King explained that Wilkes has a way for caring for people, including it’s students.


“I think we take care of our students as well as any other school I have heard about. In terms of every need– emotionally, academically, with regard to health, I think we take very good care of our students,” she said.


While King admits the decision to retire has not been an easy one, she does have big plans ahead of her.


King and her husband plan on doing a lot of traveling, starting this summer.


“We’re very big travelers,” King explained. “We have friends all over the world and this gives us an opportunity to go and spend some time while we’re young enough to enjoy what we’re doing.”


King estimates that she has visited 50 countries.


“I never got a passport until I was 30 so all the traveling I did prior was without a passport,” King said.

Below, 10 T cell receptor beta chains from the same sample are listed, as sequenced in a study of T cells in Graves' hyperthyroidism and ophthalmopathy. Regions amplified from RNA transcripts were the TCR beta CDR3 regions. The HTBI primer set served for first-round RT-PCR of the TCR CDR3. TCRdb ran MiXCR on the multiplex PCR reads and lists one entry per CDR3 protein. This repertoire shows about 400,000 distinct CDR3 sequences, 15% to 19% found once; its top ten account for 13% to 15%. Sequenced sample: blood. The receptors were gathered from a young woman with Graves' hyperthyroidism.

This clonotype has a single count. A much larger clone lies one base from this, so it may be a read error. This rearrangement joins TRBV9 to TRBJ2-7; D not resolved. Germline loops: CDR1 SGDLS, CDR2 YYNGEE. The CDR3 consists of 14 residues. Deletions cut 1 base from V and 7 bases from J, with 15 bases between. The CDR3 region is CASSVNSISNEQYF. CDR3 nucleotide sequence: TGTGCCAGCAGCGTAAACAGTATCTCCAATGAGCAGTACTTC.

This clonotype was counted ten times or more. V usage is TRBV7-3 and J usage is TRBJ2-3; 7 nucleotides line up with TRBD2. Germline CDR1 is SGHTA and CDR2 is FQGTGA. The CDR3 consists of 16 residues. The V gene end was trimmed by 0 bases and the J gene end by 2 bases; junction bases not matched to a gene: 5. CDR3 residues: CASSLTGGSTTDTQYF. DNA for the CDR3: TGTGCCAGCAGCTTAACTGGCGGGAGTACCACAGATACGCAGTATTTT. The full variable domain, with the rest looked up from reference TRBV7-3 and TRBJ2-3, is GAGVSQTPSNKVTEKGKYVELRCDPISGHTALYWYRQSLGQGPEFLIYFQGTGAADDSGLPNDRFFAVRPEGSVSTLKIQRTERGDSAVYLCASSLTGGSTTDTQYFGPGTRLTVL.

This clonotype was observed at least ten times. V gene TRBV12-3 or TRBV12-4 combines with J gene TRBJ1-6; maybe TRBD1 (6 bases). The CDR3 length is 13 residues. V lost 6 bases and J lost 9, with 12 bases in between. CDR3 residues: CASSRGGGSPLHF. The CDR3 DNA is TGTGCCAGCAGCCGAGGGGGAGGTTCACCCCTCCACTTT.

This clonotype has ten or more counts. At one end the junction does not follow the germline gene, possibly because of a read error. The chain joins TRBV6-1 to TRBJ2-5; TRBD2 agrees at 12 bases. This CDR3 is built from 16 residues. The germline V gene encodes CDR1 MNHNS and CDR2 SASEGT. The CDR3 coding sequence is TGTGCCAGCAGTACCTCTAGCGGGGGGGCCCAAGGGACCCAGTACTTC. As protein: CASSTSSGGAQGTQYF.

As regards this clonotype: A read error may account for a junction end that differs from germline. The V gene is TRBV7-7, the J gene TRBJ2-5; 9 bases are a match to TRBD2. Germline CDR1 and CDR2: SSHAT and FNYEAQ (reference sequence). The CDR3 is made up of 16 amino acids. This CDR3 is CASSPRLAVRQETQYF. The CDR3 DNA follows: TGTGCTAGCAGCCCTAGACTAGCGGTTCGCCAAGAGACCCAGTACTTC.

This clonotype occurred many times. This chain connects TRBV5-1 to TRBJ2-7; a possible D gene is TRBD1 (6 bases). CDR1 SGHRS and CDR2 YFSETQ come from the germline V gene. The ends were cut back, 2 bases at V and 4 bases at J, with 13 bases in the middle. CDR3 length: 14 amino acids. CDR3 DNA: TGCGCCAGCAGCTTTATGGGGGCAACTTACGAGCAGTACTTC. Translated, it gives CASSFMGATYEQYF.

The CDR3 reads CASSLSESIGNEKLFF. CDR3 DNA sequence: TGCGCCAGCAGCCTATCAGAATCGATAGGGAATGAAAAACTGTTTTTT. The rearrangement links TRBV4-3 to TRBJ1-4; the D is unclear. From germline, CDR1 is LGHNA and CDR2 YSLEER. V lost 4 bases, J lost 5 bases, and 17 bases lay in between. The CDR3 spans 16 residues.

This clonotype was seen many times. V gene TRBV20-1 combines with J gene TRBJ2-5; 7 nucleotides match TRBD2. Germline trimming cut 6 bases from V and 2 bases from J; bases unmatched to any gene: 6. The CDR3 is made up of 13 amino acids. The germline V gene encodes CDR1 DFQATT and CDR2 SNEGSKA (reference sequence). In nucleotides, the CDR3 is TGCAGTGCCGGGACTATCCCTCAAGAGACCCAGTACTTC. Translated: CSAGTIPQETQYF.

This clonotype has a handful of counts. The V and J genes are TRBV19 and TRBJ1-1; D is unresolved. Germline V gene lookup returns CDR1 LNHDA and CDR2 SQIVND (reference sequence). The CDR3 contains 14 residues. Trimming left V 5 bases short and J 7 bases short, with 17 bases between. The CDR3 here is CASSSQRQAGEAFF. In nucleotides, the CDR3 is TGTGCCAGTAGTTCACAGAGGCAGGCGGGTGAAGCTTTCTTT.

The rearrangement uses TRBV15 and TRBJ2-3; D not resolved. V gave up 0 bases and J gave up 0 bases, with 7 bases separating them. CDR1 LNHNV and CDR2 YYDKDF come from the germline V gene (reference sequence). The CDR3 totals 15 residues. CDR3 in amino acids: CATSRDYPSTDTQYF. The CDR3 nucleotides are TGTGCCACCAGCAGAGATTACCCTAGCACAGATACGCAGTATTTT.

This summer, they plan on visiting Russia and Finland.


King hopes to someday visit South America, Burma and go on an African Safari.


King explained that her favorite place to visit thus far has been Istanbul where she attended bazaars, the large indoor market, and said the food was phenomenal.


While Istanbul takes the top of her list, King explained, “most of the countries I’ve been to I can find something wonderful about, they’re all so different.”


Although she enjoys travel, King said this will always be home.


While she looks forward to travel, King has other plans for retirement as well.


“I also will catch up on all the needle work and reading I haven’t been able to do for years and clean my house” she explains, laughing.